I use the regular thick skinned lemons. I wonder how it would be with Meyer lemons? Anyone have experience with those?
7 day preserved lemon
2 ripe lemons
1/3 cup kosher salt
1/2 cup fresh lemon juice
Olive oil
Scrub the lemons and dry well. Cut each into 8 wedges. Toss with the salt and place in a 1/2 pint glass jar with a plastic-coated lid. Pour in the lemon juice. Close tightly and let ripen in a warm place for (at least) 7 days, shaking the jar each day to distribute the salt and juice. To store, add olive oil to cover and refrigerate for up to 6 months.
Marinated chicken with lemons and olives (Tagine Meshmel)
1/4 c olive oil
2 garlic cloves, crushed
1 tsp ground ginger
1 1/4 tsp sweet paprika
3/8 tsp ground cumin
pinch of powdered saffron (I used a pinch in the marinade and another good pinch in the stew, and I used whole, not powdered.)
1/4 tsp ground pepper
1 cinnamon stick (I used a couple of shakes of ground cinnamon instead)
pieces of chicken–thighs and breasts, but I cut the split breasts further into two pieces (I used 5 split breasts and 6 thighs, and removed the skins to make the dish less greasy.)
2 1/2 c. grated spanish onions (~2 large)
1/4 c chopped Italian flat leaf parsley
1/4 c chopped fresh coriander (cilantro)
1 1/2 c. green greek-style cracked olives (I used a mix of green and black ones from the co-op, and I didn’t bother pitting them)
16 wedges of preserved lemon, pulp removed, peel rinsed, and sliced thinly
1/4 to 1/3 c fresh lemon juice, to taste.
1. In a large bowl combine the ingredients up to and including cinnamon, plus 1/4 c water. Roll the pieces of chicken in the mixture, cover and refrigerate overnight in the fridge, or for an hour at room temperature. (The recipe calls for using the chicken livers. I did not do this. I think it would make the dish taste quite different.)
2.  The next day put the chickens, livers, and marinade into a large pot. Add 1/2 c of the grated onion, the parsley , coriander and 2 c water. (I also added a good pinch of saffron to the broth.) Bring to a boil, reduce heat, cover and simmer 30 minutes.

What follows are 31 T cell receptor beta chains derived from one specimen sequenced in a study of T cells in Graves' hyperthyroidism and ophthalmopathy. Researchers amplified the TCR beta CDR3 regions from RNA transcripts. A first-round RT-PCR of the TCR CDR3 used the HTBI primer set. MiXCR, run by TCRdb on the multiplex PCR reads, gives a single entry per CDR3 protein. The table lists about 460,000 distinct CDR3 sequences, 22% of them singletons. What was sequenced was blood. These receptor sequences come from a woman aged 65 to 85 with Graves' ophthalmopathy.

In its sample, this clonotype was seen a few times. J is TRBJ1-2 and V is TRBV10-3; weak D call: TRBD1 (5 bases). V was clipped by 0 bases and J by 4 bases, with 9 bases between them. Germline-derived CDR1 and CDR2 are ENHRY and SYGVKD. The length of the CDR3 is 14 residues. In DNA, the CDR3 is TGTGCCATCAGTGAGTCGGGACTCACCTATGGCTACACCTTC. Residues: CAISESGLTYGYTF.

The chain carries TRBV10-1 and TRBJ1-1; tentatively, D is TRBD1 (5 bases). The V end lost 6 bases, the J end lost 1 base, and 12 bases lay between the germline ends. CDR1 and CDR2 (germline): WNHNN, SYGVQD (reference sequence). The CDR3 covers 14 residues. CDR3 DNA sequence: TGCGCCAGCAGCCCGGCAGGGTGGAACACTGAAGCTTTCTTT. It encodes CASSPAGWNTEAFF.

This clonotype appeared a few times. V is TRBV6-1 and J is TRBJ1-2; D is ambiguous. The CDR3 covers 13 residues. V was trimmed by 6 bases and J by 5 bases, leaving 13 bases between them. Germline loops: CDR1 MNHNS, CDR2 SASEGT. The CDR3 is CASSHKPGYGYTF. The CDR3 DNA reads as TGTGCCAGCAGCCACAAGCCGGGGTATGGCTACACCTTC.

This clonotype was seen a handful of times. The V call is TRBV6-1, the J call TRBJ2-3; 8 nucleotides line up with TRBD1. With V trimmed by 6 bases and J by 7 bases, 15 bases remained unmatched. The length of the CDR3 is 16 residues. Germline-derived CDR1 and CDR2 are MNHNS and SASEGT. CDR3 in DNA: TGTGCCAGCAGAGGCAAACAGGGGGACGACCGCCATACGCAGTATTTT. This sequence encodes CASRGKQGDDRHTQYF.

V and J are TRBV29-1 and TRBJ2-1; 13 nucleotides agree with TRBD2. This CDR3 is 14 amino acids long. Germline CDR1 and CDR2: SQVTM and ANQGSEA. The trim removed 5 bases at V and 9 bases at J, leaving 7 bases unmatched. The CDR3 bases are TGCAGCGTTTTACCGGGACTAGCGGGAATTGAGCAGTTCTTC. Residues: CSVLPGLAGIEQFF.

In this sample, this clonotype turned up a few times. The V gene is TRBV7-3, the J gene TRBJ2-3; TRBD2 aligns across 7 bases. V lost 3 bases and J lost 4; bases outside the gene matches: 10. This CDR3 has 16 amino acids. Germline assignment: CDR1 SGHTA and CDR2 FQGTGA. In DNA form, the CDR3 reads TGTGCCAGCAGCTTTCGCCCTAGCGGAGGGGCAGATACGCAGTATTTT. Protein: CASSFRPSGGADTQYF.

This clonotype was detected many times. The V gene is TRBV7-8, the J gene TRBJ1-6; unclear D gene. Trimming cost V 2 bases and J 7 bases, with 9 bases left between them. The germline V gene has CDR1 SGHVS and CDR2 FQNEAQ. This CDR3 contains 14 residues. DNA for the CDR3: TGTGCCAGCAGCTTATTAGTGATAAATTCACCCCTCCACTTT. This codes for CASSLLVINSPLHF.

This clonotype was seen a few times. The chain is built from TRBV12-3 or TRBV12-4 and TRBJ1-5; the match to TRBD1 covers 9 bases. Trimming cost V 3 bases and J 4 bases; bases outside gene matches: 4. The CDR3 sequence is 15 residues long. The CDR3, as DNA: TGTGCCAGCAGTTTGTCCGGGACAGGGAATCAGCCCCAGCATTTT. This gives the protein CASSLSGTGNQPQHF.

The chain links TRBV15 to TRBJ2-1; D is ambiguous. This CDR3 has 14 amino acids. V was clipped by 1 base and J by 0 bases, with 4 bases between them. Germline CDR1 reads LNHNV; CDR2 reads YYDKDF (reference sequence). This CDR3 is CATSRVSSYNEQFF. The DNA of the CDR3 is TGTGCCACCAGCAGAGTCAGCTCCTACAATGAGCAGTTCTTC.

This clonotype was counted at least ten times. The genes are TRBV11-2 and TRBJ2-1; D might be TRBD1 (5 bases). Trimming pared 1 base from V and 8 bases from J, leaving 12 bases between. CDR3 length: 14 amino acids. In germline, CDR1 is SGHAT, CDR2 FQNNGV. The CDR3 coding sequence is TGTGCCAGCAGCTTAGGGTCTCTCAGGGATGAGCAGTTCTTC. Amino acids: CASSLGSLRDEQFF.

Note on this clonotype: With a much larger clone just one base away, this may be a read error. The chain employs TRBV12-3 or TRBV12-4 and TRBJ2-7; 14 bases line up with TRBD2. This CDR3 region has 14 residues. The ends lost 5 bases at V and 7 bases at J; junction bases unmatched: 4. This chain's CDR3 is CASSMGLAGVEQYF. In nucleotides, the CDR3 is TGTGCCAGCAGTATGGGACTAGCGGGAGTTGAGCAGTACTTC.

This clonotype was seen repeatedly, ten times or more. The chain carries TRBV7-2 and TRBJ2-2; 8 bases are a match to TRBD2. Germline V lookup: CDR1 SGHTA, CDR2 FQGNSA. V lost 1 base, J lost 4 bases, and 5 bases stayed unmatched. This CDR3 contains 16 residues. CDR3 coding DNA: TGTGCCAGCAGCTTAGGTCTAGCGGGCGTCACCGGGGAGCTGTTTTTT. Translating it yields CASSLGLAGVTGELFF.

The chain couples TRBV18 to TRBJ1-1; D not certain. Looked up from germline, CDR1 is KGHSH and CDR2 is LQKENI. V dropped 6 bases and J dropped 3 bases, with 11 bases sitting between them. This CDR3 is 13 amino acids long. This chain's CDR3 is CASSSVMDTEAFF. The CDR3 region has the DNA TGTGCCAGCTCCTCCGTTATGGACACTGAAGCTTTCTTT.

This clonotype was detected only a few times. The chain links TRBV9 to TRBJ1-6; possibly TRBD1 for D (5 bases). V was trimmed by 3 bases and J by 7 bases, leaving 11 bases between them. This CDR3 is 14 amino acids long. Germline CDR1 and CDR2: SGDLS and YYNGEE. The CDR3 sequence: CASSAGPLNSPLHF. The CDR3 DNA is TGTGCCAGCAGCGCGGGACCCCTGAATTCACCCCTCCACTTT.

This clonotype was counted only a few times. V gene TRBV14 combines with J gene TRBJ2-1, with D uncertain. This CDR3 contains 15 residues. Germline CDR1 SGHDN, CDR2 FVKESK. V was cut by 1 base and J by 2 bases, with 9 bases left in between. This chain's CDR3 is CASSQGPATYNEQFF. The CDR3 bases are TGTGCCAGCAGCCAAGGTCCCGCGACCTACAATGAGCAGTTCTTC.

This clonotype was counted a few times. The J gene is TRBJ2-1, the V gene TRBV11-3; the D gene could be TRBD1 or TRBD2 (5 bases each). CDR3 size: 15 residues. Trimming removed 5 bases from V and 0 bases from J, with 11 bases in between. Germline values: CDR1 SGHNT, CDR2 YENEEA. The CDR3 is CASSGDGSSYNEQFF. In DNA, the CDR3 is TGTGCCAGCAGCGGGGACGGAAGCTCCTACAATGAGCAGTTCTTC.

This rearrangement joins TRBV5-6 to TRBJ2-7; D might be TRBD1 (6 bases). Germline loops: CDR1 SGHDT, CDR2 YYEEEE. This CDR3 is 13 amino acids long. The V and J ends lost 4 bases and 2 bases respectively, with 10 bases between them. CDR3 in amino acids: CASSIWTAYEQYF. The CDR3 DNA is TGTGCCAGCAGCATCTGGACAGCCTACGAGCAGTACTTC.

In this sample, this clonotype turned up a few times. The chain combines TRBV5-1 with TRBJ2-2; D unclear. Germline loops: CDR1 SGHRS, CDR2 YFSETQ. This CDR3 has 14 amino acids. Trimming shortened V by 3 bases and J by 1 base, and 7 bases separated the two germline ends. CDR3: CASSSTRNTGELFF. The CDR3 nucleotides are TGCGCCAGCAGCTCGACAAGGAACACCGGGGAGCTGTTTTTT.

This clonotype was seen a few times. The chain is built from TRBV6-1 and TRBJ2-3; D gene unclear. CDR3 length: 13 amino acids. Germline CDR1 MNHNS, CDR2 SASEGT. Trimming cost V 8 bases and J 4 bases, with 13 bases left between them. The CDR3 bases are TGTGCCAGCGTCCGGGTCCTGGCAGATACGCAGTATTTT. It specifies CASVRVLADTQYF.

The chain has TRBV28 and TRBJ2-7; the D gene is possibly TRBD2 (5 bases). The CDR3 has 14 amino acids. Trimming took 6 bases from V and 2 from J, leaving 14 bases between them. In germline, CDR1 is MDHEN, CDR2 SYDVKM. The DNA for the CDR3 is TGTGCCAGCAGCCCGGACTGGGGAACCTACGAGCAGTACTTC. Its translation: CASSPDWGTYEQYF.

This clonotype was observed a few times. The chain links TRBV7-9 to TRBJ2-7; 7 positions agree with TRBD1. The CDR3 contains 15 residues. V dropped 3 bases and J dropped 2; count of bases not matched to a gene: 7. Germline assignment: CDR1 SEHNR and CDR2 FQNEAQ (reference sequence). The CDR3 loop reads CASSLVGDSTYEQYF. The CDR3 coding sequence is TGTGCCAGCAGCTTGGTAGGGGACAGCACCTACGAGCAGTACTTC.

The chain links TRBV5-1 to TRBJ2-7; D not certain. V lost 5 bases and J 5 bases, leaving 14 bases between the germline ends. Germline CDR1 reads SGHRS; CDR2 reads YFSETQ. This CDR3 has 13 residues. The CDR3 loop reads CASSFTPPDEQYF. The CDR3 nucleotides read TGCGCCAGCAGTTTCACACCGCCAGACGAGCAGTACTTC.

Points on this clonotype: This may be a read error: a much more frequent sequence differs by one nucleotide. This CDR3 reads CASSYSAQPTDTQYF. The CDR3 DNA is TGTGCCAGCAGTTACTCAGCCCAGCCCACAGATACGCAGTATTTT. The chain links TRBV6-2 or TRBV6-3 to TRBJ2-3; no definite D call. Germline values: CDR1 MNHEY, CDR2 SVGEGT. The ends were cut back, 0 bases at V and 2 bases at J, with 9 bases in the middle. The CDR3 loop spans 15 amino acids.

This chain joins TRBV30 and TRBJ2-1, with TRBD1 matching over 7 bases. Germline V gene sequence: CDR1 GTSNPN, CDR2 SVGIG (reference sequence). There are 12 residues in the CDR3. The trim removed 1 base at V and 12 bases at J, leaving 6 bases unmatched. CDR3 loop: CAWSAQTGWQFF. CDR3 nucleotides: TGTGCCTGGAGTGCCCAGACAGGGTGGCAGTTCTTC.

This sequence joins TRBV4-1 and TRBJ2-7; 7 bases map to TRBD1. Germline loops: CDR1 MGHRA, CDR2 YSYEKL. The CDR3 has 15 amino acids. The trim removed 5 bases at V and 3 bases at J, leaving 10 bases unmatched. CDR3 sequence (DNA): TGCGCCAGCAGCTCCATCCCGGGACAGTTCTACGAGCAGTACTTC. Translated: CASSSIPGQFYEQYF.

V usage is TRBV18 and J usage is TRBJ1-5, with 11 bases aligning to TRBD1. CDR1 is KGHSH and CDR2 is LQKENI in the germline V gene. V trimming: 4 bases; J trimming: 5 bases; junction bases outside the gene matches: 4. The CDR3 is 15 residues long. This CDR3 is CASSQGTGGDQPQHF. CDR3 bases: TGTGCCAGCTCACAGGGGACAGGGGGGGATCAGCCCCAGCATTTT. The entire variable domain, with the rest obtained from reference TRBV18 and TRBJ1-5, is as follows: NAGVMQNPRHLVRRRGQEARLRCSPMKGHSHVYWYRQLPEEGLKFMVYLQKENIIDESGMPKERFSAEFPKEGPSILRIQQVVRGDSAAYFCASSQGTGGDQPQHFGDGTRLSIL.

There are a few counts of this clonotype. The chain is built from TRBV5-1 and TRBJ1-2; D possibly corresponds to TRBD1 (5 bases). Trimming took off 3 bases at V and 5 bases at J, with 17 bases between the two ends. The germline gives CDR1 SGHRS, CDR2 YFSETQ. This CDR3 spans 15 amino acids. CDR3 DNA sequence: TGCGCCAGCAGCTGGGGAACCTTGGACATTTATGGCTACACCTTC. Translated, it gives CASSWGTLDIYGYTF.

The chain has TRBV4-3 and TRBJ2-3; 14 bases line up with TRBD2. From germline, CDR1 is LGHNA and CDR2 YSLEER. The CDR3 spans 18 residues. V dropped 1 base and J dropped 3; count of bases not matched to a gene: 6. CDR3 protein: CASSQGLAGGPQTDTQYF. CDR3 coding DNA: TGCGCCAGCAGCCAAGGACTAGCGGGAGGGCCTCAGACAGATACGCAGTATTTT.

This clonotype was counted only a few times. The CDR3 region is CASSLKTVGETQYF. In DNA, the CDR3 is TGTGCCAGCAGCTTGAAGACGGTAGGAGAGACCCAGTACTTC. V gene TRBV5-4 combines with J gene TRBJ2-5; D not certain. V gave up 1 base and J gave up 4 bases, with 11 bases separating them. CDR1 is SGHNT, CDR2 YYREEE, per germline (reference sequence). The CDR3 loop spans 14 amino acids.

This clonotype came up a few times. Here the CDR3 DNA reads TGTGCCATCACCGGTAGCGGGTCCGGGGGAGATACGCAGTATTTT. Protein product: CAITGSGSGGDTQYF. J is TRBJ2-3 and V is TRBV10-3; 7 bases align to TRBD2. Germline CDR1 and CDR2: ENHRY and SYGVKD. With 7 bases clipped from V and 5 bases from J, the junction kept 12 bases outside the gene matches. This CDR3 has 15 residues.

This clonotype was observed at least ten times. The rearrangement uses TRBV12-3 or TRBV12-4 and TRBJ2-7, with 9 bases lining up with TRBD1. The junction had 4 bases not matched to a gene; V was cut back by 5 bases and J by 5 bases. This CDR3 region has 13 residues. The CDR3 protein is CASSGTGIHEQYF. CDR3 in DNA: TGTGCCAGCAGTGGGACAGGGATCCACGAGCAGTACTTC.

3. (If using), remove the livers from the pot and mash them to a paste and reserve. Add remaining 2 c grated onion. Continue to cook, partially covered, for another 1/2 hour or so, until the chicken is done. Remove the chicken pieces to a serving platter. Cover with foil and keep warm.
4. Add the olives, preserved lemon (and reserved liver paste, if using) to the sauce. Simmer uncovered 10 minutes. If you haven’t removed the chicken skins, you may need to skim off the fat at this point. Add the lemon juice (and salt to taste–but I didn’t add any as I found it quite salty enough.), pour over the chicken, and serve (I actually let it sit in the sauce for an hour or so covered with foil in a warm oven, before we ate it.)

Written by baltimoregon

April 13, 2009 at 1:43 am

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Valentine’s Day on the Farm

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Mocha Brownie Torte with Raspberry Coulee

Mocha Brownie Torte with Raspberry Coulee

We really need to start cooking in for Valentine’s Day. We know restaurants exploit the Hallmark holiday, usually charging a premium that makes the meal cost more than it’s worth. But we couldn’t resist a chance to return to our favorite local farm, which had a dinner tonight though it is closed for the off-season through March.

Gathering Together has an informal ambiance: mismatched plates, they don’t replace silverware between courses, etc., but the food couldn’t be better and features the freshest local meats and produce. Meat tonight included a “Crispy Sweets with Honey Mustard Dip” appetizer. No, those sweets weren’t a succulent vegetable, but tempera-fried veal brains (the thalamus). The grey matter was moist and tasty, similar to sweetbreads (pancreas). Most memorable was the beet “ravioli” salad with chevre, orange, mizuna and pistachios. Instead of pasta, thin slices of beet sandwiching a lump of the goat cheese formed the ravioli. A playful trompe d’oeil, hmm?

It also revived the spirits to dress up in an actual dress and heeled boots. I put on some real make-up for the first time in months! Fashion is about the last thing one worries about in Oregon. Though I might have a wardrobe crisis when I return to New York next month.

Beet Ravioli

Beet Ravioli

Crispy Sweets

Crispy Sweets

Written by baltimoregon

February 15, 2009 at 1:19 am

Adventures in Truffleland

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How fortunate are we to have forest mycologists for next-door neighbors who are among the premier truffle experts in the state. I leaped at the opportunity when they invited me to hitch a ride with them to the Oregon Truffle Festival in Eugene today. It’s a hoighty-toighty gourmet event, but luckily today anyone could attend the marketplace event for $15. It was well-spent

That admission price included indulgent samples of truffled dishes and truffle-accented cheeses and olive oils. And this budding food writer absorbed numerous story ideas from panel discussions and other conversations there. Truffles could become a tobacco-like cash crop salvation for struggling small farms, the writer Kevin West said in a talk. Unfortunately most of us can’t afford to cook with truffles, as they go for $100 to $1,000 a pound. Hence the reason so many amateurs here try to forage for them themselves. I saw a festivalgoer today bartering some Oregon white truffles for wine and first-press olive oils, as if the truffles were gold.